Adsorption Chromatography: Applications & Types

Instructor: Laura Foist

Laura has a Masters of Science in Food Science and Human Nutrition and has taught college Science.

In this lesson, we will learn about the three types of adsorption chromatography and we will also learn the pros and cons of each type and how they are applied.

Purpose of Adsorption Chromatography

On the back of most medication packages, you will see a list of instructions. Some of these instructions include how frequently you should take the medication and the maximum dosage. How are these times and dosages determined? Part of the process is by determining the concentration of the drug in your system after a certain amount of time. The concentration of the drugs in your system can be determined via adsorption chromatography.

Adsorption chromatography has many applications. Generally, it is used for determining the concentration of a compound (or its purity), separating out a mixture into individual components, and identifying what is in a mixture. There are three main types of adsorption chromatography - column, thin layer, and gas-solid.

Column Adsorption Chromatography

Column adsorption chromatography uses a column packed with the solid stationary phase, a liquid (the mobile phase) runs through this column and specific molecules will adsorb to the solid. Some components will adsorb more readily (or stronger) than other components. The compounds that absorb stronger will form a line first, at the top of the column. Compounds that absorb weaker will form a line towards the bottom of the column. Compounds that aren't adsorbed at all will simply run through the entire column and collect in a beaker at the bottom.

Additional solvents are then added to the column, one at a time. The first solvent can break the weakest interaction between the mobile and stationary phase, bringing that compound with it into the collection beaker. Stronger and strong solvents are added until all of the compounds have been eluted (run through) the column.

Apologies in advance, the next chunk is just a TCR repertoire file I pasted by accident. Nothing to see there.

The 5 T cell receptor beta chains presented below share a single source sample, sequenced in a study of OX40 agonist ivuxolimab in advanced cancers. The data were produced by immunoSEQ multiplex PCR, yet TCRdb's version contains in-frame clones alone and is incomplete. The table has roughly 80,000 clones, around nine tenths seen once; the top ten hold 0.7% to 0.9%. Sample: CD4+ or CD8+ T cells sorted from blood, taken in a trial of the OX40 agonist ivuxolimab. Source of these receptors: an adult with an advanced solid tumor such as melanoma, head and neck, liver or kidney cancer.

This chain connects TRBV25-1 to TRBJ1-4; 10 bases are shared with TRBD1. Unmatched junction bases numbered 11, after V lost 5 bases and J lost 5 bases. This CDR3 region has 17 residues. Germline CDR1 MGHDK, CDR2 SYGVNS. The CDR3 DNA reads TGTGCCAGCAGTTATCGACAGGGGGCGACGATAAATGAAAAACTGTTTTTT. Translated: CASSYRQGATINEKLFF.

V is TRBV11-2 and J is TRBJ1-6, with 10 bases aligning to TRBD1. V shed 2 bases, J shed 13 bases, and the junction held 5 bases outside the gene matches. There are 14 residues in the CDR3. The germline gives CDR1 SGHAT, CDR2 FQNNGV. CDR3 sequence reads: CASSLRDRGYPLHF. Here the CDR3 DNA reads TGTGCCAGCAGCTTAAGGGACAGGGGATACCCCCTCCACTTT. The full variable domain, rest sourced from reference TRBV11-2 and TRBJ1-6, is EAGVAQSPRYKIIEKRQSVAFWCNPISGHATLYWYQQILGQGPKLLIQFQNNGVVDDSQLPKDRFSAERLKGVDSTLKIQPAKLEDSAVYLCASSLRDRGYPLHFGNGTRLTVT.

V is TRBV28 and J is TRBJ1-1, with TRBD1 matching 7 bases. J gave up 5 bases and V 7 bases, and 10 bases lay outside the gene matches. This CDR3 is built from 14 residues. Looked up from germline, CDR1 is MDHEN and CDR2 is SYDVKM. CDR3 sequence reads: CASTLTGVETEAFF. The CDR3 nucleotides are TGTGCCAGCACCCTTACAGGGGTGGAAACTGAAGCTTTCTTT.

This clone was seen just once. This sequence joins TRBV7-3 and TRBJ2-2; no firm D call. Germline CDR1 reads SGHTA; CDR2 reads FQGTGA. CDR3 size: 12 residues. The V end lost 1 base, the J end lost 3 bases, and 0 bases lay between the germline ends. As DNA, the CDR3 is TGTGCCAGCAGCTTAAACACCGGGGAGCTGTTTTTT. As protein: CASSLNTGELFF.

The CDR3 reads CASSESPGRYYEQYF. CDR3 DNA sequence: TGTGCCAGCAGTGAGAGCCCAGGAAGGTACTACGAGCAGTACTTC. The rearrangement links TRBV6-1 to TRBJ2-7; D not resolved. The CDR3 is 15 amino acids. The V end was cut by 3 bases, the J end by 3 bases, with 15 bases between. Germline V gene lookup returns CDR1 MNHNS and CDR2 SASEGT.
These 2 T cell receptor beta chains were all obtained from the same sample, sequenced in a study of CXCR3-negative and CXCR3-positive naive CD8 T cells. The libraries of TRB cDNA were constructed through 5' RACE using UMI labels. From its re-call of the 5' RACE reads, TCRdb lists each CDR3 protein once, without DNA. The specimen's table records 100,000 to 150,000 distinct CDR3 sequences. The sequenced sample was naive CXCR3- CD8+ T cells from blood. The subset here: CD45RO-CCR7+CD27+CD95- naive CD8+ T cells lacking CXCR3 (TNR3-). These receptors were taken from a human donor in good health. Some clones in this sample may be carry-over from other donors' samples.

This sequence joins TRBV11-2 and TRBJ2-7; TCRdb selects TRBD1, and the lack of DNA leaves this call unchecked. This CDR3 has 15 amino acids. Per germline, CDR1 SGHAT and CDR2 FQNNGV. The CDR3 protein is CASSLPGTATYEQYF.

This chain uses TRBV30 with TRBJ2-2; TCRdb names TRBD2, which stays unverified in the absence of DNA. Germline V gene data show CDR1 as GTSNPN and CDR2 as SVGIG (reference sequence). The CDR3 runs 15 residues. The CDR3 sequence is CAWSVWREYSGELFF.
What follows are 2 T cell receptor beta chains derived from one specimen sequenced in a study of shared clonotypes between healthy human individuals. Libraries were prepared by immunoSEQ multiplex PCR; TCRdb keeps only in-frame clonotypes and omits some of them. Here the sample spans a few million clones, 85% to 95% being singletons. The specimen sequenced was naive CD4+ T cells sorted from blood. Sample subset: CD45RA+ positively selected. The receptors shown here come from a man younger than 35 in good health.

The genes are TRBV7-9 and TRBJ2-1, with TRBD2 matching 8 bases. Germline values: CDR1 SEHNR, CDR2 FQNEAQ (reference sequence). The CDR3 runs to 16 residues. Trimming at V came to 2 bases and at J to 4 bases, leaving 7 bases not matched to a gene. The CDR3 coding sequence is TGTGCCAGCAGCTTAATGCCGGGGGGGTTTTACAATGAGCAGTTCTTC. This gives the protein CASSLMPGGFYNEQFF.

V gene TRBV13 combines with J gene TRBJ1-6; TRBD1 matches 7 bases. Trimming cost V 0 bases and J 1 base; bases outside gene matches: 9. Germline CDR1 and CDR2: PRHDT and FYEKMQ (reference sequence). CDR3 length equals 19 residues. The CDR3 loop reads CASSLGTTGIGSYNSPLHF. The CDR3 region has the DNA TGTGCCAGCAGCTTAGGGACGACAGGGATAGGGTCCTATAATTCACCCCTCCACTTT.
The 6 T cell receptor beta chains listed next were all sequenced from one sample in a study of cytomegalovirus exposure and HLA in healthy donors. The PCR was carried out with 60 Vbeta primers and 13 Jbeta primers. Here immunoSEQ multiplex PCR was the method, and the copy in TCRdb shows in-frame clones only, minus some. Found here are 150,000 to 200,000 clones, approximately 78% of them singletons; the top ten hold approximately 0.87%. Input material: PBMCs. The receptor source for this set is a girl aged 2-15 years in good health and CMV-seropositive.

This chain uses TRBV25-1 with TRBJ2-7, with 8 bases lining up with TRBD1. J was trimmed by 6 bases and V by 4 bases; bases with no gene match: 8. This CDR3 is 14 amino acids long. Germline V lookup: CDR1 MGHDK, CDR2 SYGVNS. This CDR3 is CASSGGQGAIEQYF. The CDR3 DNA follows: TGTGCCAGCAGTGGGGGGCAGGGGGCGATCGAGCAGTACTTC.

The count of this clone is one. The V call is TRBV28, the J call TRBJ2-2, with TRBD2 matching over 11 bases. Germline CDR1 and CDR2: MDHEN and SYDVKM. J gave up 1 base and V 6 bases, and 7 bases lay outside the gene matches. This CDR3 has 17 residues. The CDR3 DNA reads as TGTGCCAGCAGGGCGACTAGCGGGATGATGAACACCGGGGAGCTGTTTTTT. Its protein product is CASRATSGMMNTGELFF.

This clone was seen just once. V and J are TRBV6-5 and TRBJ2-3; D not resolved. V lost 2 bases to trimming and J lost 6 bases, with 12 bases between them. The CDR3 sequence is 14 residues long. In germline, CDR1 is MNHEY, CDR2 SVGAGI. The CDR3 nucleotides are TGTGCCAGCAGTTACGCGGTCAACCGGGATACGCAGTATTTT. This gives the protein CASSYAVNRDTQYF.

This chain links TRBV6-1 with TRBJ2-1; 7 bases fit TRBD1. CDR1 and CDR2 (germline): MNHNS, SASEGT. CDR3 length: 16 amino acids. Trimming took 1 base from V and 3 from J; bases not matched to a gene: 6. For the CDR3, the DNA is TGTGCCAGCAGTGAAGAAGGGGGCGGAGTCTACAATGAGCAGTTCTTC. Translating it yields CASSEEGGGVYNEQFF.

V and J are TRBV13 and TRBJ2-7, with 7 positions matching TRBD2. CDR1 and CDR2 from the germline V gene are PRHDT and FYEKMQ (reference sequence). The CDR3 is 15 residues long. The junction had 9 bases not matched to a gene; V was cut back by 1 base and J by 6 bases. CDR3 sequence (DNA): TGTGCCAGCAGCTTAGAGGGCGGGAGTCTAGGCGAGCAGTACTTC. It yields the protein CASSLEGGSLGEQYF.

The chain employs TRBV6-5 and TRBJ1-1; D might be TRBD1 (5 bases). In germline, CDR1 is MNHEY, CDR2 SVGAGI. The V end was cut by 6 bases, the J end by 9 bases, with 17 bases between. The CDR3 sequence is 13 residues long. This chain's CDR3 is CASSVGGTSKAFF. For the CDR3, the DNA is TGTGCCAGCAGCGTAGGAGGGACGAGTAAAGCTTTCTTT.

Column chromatography will separately collect each compound based on how strongly it adsorbs to the stationary phase
Column chromatography

Drug testing can be performed using column adsorption chromatography. Urine, or other body samples, are run through the column, where the high pH of the urine makes it elute out first, followed by other substances. The other substances that elute out can be tested to see if any drugs are present. The nice thing about this type of chromatography is that the separated out substances can be used for further testing.

Thin Layer Chromatography

Thin layer chromatography (TLC) uses a piece of glass (or other substance) layered with a thin layer of a solid such as silica or alumina. The method behind how TLC works is very similar to how the column works. Compounds that have a strong interaction to the solid won't travel very far along the plate while compound with a weak interaction will travel further along the plate.

In order to use the TLC plates, we first need to have a known sample and test how far the components in that sample will travel on the TLC plate. This is called the reference or standard. We can then compare our unknown samples to the reference plate. If the spots in the unknown sample traveled at the same distances as the known sample then they are the same compounds in the samples.

On the TLC plates the compounds will separate out, with each compound traveling different distances on the plate

TLC is particularly useful for comparing samples because we can easily see if two samples are the same. The biggest benefit of TLC is that it does not require much space or equipment. In order to test the purity of your drinking water scientists may take a sample of it and put it onto the TLC plate. If the Rf values (how far it travels) are the same as for clean water, then the water is clean, but if there is an Rf value that is different, the water is contaminated.

Gas-Solid Chromatography

Gas-solid chromatography is different because it uses a gas instead of a liquid as the mobile phase, which can adsorb onto a solid. In order to use this method, the solid phase is coated on the inside of a very thin column. This column is put into an oven. Often a substance called diatomaceous earth is used as the solid (stationary) phase.

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